I realized when I was talking with someone last week, that there are some things about digital scrapbooking that I feel like I’ve covered before, and I always feel that I don’t want to rehash something.
Of course, I haven’t sat down and cropped through every single photo and page with each and every one of you. I’ve been making some assumptions that are not helpful, and I apologize for that.
So, here are a few of the FAQs that I’ve thought of recently. If there’s a question that you have that comes up, leave me a comment and I’ll tackle that one, too.
My first “digital” scrapbook (created in Microsoft Word in 2000) was completely compiled of scanned photos. I’ve since scanned thousands of photos, both for myself and for others. I’ve learned a few things from those photos. There are several factors to consider when scanning photos to use in a digital book.
- Consider the size of the photo you are scanning. If you are scanning a 3×5 photo, like many printed in the 1970s and 80s, it will create a different resolution image than one scanned at the same dpi from a 4×6, 5×7 or 8×10.
- The second thing to consider is that size you’ll want to re-print or use it at. I scanned hundreds of old photos of my grandparents that were about 3×3 in size. I wanted to be able to use them on digital pages in a larger format without losing quality, so I had to increase the dpi (dots per inch). I scanned those photos at 600 dpi, which according the handy-dandy calculator I found here, made those photos about 1800 x 1800 pixels.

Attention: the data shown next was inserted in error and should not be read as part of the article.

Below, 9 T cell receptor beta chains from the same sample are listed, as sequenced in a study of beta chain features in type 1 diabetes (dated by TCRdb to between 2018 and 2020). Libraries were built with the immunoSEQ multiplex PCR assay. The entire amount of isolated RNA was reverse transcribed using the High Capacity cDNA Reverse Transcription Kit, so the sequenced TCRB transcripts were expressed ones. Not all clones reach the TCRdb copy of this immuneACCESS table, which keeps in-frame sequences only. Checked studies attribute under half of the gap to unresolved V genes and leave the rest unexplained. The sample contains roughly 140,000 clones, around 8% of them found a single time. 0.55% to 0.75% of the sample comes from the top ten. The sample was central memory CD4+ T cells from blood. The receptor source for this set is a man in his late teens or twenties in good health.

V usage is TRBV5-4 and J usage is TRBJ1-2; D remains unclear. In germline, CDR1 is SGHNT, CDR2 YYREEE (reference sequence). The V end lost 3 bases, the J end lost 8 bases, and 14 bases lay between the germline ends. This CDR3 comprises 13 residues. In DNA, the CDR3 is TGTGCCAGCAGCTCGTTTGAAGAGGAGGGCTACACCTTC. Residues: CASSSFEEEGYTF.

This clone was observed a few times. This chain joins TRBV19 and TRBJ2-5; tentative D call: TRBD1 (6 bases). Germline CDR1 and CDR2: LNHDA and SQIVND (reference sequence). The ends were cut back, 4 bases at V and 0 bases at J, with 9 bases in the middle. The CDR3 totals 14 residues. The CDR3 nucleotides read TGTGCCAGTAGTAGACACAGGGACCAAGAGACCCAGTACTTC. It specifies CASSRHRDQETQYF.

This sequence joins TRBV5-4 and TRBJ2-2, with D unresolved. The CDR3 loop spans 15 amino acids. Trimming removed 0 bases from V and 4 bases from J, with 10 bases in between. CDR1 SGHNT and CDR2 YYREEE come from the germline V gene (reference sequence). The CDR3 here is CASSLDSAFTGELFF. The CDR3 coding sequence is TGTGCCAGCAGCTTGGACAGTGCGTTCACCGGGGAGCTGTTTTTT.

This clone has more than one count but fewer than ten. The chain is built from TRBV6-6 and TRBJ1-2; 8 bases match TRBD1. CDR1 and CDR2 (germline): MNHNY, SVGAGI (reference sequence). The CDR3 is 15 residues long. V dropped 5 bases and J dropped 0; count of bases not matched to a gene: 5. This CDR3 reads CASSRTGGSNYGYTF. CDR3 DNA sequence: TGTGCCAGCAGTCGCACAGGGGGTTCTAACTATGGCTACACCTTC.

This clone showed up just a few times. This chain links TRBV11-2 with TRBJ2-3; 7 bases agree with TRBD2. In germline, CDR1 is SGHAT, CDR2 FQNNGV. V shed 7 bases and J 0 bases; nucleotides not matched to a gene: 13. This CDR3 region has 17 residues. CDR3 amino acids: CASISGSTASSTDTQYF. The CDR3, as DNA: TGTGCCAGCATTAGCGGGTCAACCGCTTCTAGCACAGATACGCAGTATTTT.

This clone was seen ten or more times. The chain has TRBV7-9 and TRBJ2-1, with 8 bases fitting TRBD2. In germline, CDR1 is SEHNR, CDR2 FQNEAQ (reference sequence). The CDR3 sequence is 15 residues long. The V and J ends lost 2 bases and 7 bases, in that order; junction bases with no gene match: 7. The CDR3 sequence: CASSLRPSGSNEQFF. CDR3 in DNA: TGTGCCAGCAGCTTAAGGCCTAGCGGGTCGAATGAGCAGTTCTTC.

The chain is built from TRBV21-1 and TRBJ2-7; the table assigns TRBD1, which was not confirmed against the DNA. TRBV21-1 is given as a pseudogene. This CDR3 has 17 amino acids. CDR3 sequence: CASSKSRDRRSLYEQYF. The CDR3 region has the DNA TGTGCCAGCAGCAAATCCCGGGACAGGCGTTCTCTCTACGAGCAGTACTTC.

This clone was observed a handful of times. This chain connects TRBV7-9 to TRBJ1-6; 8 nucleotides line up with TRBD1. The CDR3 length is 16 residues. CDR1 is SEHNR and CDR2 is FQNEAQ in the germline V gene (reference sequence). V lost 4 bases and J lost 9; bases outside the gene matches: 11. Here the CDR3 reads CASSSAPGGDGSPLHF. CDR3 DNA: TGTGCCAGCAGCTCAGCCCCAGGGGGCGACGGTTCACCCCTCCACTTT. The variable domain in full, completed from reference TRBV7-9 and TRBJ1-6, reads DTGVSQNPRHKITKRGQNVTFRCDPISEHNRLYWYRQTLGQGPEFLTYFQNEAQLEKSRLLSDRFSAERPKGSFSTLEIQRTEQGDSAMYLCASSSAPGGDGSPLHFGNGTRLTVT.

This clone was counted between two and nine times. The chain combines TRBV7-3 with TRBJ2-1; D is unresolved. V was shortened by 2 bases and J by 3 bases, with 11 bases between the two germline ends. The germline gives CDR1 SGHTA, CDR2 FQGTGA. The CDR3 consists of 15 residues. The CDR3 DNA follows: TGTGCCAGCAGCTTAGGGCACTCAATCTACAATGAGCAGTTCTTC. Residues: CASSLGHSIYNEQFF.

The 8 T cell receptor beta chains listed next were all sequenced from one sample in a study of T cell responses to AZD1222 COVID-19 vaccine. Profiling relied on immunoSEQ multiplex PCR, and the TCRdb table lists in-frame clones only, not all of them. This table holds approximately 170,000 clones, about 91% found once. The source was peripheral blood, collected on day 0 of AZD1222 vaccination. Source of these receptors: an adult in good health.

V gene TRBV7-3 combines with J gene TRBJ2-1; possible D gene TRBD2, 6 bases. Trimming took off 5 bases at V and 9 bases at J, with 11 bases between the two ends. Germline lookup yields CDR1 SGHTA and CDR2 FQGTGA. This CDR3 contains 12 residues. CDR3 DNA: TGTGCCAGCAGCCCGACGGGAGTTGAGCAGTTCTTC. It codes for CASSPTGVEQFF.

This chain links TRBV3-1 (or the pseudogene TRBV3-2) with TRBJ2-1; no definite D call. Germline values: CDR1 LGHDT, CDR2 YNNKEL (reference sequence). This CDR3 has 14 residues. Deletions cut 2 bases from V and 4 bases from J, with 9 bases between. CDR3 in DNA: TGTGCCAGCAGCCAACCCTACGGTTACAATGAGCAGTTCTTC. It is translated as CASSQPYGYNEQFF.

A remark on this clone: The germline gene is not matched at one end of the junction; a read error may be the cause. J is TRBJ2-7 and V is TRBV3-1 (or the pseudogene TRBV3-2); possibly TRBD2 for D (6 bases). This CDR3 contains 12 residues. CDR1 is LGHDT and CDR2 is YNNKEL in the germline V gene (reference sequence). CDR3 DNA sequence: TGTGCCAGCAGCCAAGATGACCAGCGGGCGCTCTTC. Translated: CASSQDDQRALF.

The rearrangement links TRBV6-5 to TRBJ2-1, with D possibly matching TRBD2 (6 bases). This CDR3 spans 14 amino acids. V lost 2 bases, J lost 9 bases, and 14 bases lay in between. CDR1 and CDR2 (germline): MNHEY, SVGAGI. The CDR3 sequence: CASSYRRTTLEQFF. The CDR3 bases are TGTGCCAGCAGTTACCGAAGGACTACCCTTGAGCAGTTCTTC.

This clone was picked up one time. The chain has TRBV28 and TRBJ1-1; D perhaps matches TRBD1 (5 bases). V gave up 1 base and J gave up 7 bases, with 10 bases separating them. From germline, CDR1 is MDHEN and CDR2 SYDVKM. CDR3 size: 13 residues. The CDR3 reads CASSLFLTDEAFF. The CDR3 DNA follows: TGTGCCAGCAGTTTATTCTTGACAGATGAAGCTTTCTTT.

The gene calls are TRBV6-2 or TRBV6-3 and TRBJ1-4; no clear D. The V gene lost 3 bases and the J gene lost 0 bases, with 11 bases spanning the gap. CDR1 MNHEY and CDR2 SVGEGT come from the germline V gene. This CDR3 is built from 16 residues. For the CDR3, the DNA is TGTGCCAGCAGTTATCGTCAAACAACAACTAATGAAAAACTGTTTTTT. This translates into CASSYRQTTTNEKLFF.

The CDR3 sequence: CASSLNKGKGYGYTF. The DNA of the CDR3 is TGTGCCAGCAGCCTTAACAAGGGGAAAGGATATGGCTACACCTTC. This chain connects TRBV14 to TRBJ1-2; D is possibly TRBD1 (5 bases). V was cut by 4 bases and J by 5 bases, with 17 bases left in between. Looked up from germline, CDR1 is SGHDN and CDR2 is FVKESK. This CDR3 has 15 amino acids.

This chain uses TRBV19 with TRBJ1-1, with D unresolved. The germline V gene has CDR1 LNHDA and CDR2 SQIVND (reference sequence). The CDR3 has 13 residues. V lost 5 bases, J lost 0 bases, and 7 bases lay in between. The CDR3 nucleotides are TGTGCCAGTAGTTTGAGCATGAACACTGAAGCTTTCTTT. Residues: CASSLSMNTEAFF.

Memory Manager 4.0 or Historian? Storybook Creator 4.0 or Artisan?
If you’re still running Memory Manager 4 or Storybook Creator 4 and your computer is still running fine, you’re in good shape. Any time I refer to Historian, it’s the same thing as Memory Manager 4, just with a different logo.
The same goes for Storybook Creator 4. It’s the same as Artisan, just a different look.
Upgrade or reinstall your operating system? Yes, again, you will have to upgrade. Any major changes that will require you to reinstall the program, will push you to upgrade.
The upgrade process is not tough. In fact, if you upgrade to Artisan on a computer that currently runs Storybook Creator, the software will recognize SBC when the installation is complete, and ask you if you want to import your settings and content. If you have this option, it makes the transition super easy.
If you do have to switch computers before installing Artisan, there’s a little more of a process, but it’s still relatively easy. Most of the battle is locating your content, which could be a bit scattered if you’ve used more than one version of Storybook Creator in the past. I have a few posts on finding your content, including one with a video.
I’m sure these aren’t all of the FAQs I need to cover, but it’s all for today. Until next time, Enjoy!